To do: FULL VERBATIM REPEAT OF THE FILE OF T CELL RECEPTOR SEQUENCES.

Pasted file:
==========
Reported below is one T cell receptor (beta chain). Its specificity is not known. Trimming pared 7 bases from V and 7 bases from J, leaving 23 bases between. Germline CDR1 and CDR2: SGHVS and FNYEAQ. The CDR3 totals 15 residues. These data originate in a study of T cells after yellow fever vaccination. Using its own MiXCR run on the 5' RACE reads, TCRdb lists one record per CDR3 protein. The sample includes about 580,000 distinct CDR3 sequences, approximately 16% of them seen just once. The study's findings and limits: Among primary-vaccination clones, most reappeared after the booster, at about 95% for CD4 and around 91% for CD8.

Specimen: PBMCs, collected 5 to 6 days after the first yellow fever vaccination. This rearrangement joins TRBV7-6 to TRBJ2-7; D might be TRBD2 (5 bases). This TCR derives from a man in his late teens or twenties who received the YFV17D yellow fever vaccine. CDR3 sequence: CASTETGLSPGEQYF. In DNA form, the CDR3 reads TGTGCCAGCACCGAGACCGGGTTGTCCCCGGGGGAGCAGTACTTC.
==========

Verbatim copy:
Reported below is one T cell receptor (beta chain). Its specificity is not known. Trimming pared 7 bases from V and 7 bases from J, leaving 23 bases between. Germline CDR1 and CDR2: SGHVS and FNYEAQ. The CDR3 totals 15 residues. These data originate in a study of T cells after yellow fever vaccination. Using its own MiXCR run on the 5' RACE reads, TCRdb lists one record per CDR3 protein. The sample includes about 580,000 distinct CDR3 sequences, approximately 16% of them seen just once. The study's findings and limits: Among primary-vaccination clones, most reappeared after the booster, at about 95% for CD4 and around 91% for CD8.

Specimen: PBMCs, collected 5 to 6 days after the first yellow fever vaccination. This rearrangement joins TRBV7-6 to TRBJ2-7; D might be TRBD2 (5 bases). This TCR derives from a man in his late teens or twenties who received the YFV17D yellow fever vaccine. CDR3 sequence: CASTETGLSPGEQYF. In DNA form, the CDR3 reads TGTGCCAGCACCGAGACCGGGTTGTCCCCGGGGGAGCAGTACTTC.